There is something for everyone – including traditional children’s rides in Kings Square – although not everyone will be impressed by the reliance on alcohol sales in Parliament Street.


Some parts of the City Centre are looking neglected

Some parts of the city centre are looking run down.

Coney Street – once the most popular shopping street in the City – has more than its fair share of empty properties since BHS closed its doors.

The Council is also guilty of neglecting some of its street furniture and signs.

Here hopefully the Civic Trusts “York Enhancement Fundwill help to redress the balance. We hope that more people will buy Ron Cooke’s thought provoking book “Changing the Face of the City” . The proceeds go to improving the City

city-centre-christmas-lights….and the lighting on the Bar walls has been acclaimed by many visitors this year.

2016 may yet go down as the year when things turned for the better in the York  retail economy


York Council still in a muddle over local QUANGOs

The York Council’s Executive is to consider its relationship with agent bodies and companies tomorrow.Quango list

The move comes in the wake of criticism of several bodies not least York City Trading where audits revealed that inappropriate payments had been made.  Other problems arose in relations with the York Museums Trust over charging arrangements and Make it York where apparently unilateral decisions angered residents

The organisations concerned depend on Council taxpayers for a lot of their income

One common criticism was a lack of transparency shown by the organisations (they are not subject to Freedom of Information legislation).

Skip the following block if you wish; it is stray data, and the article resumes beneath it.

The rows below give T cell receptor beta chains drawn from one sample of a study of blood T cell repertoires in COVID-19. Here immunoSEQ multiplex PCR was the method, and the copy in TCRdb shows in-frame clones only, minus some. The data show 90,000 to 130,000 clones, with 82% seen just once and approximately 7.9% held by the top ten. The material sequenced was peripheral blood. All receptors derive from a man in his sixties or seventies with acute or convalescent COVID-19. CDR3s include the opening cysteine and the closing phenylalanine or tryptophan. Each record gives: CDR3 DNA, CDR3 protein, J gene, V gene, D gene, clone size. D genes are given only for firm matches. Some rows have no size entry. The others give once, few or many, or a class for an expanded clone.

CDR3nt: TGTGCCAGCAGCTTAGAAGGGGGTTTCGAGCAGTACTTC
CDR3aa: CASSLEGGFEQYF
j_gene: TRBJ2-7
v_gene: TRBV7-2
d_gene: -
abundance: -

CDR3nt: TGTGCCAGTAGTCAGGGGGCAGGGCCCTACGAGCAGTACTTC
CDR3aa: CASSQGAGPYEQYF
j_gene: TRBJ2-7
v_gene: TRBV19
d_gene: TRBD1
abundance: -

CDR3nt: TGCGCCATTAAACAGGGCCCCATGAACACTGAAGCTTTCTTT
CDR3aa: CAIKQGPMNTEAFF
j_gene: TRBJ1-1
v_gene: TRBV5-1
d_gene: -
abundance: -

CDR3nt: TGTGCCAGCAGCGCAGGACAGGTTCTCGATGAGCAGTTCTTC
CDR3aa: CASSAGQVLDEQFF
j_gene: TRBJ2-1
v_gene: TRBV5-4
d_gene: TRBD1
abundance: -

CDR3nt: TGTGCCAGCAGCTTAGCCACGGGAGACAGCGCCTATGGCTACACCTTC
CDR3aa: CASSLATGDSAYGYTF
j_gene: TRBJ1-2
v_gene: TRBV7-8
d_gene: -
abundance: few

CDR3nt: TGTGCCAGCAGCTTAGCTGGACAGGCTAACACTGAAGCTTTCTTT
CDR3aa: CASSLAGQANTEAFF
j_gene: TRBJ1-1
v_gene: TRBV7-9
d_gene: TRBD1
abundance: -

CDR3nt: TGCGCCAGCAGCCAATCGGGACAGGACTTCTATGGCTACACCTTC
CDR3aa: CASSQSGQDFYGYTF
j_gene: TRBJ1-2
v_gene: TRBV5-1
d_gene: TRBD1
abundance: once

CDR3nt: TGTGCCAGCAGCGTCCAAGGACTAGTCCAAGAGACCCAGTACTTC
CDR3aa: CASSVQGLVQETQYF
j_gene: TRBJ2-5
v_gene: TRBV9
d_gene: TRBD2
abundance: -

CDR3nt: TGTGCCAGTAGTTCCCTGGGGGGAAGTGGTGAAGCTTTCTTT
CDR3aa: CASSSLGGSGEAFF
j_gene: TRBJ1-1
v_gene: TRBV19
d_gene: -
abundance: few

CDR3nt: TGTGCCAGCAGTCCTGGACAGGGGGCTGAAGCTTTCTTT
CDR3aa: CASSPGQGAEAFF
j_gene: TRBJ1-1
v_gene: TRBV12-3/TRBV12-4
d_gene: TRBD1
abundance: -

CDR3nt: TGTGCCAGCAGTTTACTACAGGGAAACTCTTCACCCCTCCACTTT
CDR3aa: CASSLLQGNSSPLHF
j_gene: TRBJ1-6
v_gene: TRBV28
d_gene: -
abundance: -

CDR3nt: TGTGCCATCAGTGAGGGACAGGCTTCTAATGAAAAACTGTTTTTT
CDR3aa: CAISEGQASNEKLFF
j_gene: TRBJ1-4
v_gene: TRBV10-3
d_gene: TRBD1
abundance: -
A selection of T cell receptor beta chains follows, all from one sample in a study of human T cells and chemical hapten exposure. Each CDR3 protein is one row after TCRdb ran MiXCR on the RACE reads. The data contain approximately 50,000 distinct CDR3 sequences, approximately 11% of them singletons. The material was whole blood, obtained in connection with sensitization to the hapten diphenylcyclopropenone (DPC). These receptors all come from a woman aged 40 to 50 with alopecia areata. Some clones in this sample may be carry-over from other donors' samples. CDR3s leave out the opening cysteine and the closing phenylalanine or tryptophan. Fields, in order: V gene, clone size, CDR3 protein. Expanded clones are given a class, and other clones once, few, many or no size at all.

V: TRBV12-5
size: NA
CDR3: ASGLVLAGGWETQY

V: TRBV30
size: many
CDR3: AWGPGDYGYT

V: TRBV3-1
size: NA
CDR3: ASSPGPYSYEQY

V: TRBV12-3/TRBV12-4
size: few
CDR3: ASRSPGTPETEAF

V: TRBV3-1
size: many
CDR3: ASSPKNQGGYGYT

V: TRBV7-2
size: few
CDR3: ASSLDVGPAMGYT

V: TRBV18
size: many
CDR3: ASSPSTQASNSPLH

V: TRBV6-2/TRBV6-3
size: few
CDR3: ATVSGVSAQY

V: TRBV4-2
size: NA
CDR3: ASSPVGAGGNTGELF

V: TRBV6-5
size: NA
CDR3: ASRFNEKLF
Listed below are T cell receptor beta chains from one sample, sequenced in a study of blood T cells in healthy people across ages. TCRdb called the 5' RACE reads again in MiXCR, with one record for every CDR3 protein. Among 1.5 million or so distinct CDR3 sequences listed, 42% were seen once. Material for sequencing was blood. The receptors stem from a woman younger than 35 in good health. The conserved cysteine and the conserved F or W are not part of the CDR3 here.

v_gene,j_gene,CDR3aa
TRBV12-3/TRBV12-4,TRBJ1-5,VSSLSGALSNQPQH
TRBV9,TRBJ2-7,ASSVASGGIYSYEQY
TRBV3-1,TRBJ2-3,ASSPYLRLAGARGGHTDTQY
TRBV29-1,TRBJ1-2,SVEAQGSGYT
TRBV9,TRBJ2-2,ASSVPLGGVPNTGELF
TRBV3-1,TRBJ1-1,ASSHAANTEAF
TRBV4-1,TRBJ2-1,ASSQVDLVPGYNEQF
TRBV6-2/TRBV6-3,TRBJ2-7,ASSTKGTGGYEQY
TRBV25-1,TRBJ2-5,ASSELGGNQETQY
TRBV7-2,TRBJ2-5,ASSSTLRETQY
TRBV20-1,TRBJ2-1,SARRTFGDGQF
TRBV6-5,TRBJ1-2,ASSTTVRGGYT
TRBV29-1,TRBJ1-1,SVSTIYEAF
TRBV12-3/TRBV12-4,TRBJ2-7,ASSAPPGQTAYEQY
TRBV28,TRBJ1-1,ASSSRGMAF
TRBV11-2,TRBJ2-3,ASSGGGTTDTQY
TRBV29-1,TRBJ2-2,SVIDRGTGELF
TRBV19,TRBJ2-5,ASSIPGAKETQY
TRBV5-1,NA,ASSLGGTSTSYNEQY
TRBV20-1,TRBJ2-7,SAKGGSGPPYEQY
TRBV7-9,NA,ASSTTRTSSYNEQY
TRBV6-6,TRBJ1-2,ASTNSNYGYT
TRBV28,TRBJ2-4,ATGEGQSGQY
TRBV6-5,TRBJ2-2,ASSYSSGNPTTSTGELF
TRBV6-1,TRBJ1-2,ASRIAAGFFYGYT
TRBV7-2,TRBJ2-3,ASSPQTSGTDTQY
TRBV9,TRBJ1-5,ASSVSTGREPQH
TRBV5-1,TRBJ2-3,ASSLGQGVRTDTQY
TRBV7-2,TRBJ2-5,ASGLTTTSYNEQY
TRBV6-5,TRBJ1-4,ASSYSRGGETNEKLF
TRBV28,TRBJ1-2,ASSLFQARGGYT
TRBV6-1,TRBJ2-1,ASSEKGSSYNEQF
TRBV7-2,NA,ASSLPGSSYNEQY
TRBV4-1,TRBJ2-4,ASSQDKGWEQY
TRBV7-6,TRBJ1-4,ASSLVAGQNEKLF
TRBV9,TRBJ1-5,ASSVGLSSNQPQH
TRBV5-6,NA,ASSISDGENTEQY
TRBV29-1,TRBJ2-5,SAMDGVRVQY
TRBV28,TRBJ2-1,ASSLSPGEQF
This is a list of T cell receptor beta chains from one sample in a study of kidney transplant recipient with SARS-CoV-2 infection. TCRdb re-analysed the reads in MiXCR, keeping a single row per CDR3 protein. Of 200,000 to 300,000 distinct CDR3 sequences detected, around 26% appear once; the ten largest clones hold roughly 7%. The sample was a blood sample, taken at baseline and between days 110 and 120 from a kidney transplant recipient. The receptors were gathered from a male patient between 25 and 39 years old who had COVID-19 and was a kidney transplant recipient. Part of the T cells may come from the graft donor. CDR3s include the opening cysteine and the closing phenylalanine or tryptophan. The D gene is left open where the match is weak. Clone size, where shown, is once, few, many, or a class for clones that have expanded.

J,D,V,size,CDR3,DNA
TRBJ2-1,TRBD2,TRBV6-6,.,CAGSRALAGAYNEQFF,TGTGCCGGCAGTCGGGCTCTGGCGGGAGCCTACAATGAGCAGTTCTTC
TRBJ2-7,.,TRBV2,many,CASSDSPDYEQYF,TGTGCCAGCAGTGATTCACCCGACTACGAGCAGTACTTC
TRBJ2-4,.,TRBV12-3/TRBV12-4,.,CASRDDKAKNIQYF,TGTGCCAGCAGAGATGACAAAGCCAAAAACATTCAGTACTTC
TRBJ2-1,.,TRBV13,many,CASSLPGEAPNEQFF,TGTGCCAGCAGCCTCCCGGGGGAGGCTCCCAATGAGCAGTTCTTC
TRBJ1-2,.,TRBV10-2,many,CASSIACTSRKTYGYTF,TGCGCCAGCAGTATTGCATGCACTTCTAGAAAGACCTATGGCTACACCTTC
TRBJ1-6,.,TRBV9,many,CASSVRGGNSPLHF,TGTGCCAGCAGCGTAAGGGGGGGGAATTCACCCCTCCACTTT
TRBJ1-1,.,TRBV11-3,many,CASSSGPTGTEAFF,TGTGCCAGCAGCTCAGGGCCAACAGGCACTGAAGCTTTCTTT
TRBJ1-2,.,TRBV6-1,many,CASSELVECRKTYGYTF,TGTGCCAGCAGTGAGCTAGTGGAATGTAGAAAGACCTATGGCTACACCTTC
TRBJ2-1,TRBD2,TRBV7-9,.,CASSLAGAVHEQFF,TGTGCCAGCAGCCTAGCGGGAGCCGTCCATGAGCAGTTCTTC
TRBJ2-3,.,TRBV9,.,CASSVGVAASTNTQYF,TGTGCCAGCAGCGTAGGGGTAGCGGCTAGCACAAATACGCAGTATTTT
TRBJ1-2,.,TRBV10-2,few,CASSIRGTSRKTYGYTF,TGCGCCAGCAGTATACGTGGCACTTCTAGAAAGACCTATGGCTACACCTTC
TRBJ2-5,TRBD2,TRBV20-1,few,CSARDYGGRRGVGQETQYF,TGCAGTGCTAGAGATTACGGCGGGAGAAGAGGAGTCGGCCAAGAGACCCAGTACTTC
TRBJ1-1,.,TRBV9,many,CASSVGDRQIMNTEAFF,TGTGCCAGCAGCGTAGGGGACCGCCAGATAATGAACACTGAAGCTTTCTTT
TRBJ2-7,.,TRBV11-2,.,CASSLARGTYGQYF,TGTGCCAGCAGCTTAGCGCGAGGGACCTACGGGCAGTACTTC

Concerns were also expressed that performance indicators – where published – were inappropriate or “soft”.

Campaign against secrecy started 5 years ago

Campaign against secrecy started 5 years ago

The expectation was the new Council would shake up the bodies and inject more democratic accountability.

Instead a disappointing report concentrates only on governance issues. Steps are being taken to separate executive and customer functions but little else. We will still have a bureaucratic muddle with little consistency and no new commitment to openness.

If approved without change, the Council will stand accused of ignoring many of the concerns expressed by taxpayers over the last five of years.

Important decisions affecting the City will continue to be taken “Behind Closed Doors”

York Council QUANGO set new targets

A watchdog committee will be told next week what the targets for the Councils wholly owned “Make it York” (MIY) organisation will be.

York's image to be improved  as alcohol dominates City centre economy

York’s image to be improved as alcohol dominates City centre economy

MIY has been the centre of controversy since it took over the management of City centre activities 12 months ago. 

It has just reported a £29,000 “profit” for last year …..but only after receiving nearly £1 million from local taxpayers.

Now the Council is saying that the subsidy for 2016/17 must be used to meet a range of targets which include;

  • Sustaining/creating “high value jobs” (Taxpayer contribution £179k) – This includes inward investment, account management with “500 jobs created above the national median wage”. In 2015/16 MIY claimed to have created 233 new jobs (against a target of 700) of which only 167 (target 500) where “high value”